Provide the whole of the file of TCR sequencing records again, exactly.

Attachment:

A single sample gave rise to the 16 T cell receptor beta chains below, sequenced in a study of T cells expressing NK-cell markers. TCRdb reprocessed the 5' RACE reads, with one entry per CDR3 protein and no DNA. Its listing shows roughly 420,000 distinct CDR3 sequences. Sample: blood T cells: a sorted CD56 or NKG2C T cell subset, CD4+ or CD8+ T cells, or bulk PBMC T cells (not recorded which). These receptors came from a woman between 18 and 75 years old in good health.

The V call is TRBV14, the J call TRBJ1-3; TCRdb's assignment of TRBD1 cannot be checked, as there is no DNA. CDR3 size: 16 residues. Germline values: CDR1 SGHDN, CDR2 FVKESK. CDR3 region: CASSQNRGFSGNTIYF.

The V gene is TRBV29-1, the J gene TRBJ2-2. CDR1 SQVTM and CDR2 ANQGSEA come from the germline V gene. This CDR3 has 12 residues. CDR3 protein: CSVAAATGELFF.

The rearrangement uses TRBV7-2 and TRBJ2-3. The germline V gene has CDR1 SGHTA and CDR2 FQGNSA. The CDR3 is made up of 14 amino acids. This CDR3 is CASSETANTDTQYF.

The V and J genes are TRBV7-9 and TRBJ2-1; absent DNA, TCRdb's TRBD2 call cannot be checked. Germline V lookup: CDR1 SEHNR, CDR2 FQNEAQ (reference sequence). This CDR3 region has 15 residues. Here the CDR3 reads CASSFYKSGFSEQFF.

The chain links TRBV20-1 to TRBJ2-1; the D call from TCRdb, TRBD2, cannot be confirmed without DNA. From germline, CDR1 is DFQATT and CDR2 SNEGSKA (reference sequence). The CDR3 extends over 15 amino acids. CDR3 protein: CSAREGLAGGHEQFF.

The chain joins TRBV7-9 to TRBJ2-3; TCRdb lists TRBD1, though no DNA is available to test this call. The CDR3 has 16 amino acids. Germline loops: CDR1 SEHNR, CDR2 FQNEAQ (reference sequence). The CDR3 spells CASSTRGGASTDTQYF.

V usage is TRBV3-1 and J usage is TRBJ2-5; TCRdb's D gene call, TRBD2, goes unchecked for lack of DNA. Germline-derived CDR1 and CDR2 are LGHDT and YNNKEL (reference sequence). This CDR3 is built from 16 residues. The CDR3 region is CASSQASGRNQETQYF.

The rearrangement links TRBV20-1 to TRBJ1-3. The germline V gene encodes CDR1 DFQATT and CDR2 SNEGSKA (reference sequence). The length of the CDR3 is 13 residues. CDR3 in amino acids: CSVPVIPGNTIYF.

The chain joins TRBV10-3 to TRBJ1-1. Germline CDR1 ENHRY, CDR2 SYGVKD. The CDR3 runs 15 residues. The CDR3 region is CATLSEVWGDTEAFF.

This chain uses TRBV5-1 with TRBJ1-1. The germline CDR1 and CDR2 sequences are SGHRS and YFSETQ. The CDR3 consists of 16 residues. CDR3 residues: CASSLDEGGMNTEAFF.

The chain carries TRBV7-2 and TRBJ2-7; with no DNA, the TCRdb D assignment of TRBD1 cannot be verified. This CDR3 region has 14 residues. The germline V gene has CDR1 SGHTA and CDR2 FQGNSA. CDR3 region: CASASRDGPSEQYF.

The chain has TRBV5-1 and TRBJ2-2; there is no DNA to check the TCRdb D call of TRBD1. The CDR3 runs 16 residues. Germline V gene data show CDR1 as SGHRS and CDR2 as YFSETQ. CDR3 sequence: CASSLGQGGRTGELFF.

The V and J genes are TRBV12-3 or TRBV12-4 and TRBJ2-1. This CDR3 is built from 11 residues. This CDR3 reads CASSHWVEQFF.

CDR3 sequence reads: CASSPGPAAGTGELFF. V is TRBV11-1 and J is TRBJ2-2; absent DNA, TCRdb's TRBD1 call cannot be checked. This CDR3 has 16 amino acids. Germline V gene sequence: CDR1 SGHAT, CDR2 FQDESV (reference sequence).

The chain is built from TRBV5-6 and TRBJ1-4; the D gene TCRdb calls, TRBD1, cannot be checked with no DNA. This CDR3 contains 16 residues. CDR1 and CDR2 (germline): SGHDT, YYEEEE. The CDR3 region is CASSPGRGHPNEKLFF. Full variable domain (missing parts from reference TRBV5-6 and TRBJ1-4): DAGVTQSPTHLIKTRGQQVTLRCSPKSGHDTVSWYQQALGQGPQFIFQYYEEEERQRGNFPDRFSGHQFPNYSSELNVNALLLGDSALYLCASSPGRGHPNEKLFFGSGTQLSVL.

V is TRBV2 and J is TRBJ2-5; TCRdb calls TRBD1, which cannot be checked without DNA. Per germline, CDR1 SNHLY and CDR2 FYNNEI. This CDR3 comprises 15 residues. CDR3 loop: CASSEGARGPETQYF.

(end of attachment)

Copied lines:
A single sample gave rise to the 16 T cell receptor beta chains below, sequenced in a study of T cells expressing NK-cell markers. TCRdb reprocessed the 5' RACE reads, with one entry per CDR3 protein and no DNA. Its listing shows roughly 420,000 distinct CDR3 sequences. Sample: blood T cells: a sorted CD56 or NKG2C T cell subset, CD4+ or CD8+ T cells, or bulk PBMC T cells (not recorded which). These receptors came from a woman between 18 and 75 years old in good health.

The V call is TRBV14, the J call TRBJ1-3; TCRdb's assignment of TRBD1 cannot be checked, as there is no DNA. CDR3 size: 16 residues. Germline values: CDR1 SGHDN, CDR2 FVKESK. CDR3 region: CASSQNRGFSGNTIYF.

The V gene is TRBV29-1, the J gene TRBJ2-2. CDR1 SQVTM and CDR2 ANQGSEA come from the germline V gene. This CDR3 has 12 residues. CDR3 protein: CSVAAATGELFF.

The rearrangement uses TRBV7-2 and TRBJ2-3. The germline V gene has CDR1 SGHTA and CDR2 FQGNSA. The CDR3 is made up of 14 amino acids. This CDR3 is CASSETANTDTQYF.

The V and J genes are TRBV7-9 and TRBJ2-1; absent DNA, TCRdb's TRBD2 call cannot be checked. Germline V lookup: CDR1 SEHNR, CDR2 FQNEAQ (reference sequence). This CDR3 region has 15 residues. Here the CDR3 reads CASSFYKSGFSEQFF.

The chain links TRBV20-1 to TRBJ2-1; the D call from TCRdb, TRBD2, cannot be confirmed without DNA. From germline, CDR1 is DFQATT and CDR2 SNEGSKA (reference sequence). The CDR3 extends over 15 amino acids. CDR3 protein: CSAREGLAGGHEQFF.

The chain joins TRBV7-9 to TRBJ2-3; TCRdb lists TRBD1, though no DNA is available to test this call. The CDR3 has 16 amino acids. Germline loops: CDR1 SEHNR, CDR2 FQNEAQ (reference sequence). The CDR3 spells CASSTRGGASTDTQYF.

V usage is TRBV3-1 and J usage is TRBJ2-5; TCRdb's D gene call, TRBD2, goes unchecked for lack of DNA. Germline-derived CDR1 and CDR2 are LGHDT and YNNKEL (reference sequence). This CDR3 is built from 16 residues. The CDR3 region is CASSQASGRNQETQYF.

The rearrangement links TRBV20-1 to TRBJ1-3. The germline V gene encodes CDR1 DFQATT and CDR2 SNEGSKA (reference sequence). The length of the CDR3 is 13 residues. CDR3 in amino acids: CSVPVIPGNTIYF.

The chain joins TRBV10-3 to TRBJ1-1. Germline CDR1 ENHRY, CDR2 SYGVKD. The CDR3 runs 15 residues. The CDR3 region is CATLSEVWGDTEAFF.

This chain uses TRBV5-1 with TRBJ1-1. The germline CDR1 and CDR2 sequences are SGHRS and YFSETQ. The CDR3 consists of 16 residues. CDR3 residues: CASSLDEGGMNTEAFF.

The chain carries TRBV7-2 and TRBJ2-7; with no DNA, the TCRdb D assignment of TRBD1 cannot be verified. This CDR3 region has 14 residues. The germline V gene has CDR1 SGHTA and CDR2 FQGNSA. CDR3 region: CASASRDGPSEQYF.

The chain has TRBV5-1 and TRBJ2-2; there is no DNA to check the TCRdb D call of TRBD1. The CDR3 runs 16 residues. Germline V gene data show CDR1 as SGHRS and CDR2 as YFSETQ. CDR3 sequence: CASSLGQGGRTGELFF.

The V and J genes are TRBV12-3 or TRBV12-4 and TRBJ2-1. This CDR3 is built from 11 residues. This CDR3 reads CASSHWVEQFF.

CDR3 sequence reads: CASSPGPAAGTGELFF. V is TRBV11-1 and J is TRBJ2-2; absent DNA, TCRdb's TRBD1 call cannot be checked. This CDR3 has 16 amino acids. Germline V gene sequence: CDR1 SGHAT, CDR2 FQDESV (reference sequence).

The chain is built from TRBV5-6 and TRBJ1-4; the D gene TCRdb calls, TRBD1, cannot be checked with no DNA. This CDR3 contains 16 residues. CDR1 and CDR2 (germline): SGHDT, YYEEEE. The CDR3 region is CASSPGRGHPNEKLFF. Full variable domain (missing parts from reference TRBV5-6 and TRBJ1-4): DAGVTQSPTHLIKTRGQQVTLRCSPKSGHDTVSWYQQALGQGPQFIFQYYEEEERQRGNFPDRFSGHQFPNYSSELNVNALLLGDSALYLCASSPGRGHPNEKLFFGSGTQLSVL.

V is TRBV2 and J is TRBJ2-5; TCRdb calls TRBD1, which cannot be checked without DNA. Per germline, CDR1 SNHLY and CDR2 FYNNEI. This CDR3 comprises 15 residues. CDR3 loop: CASSEGARGPETQYF.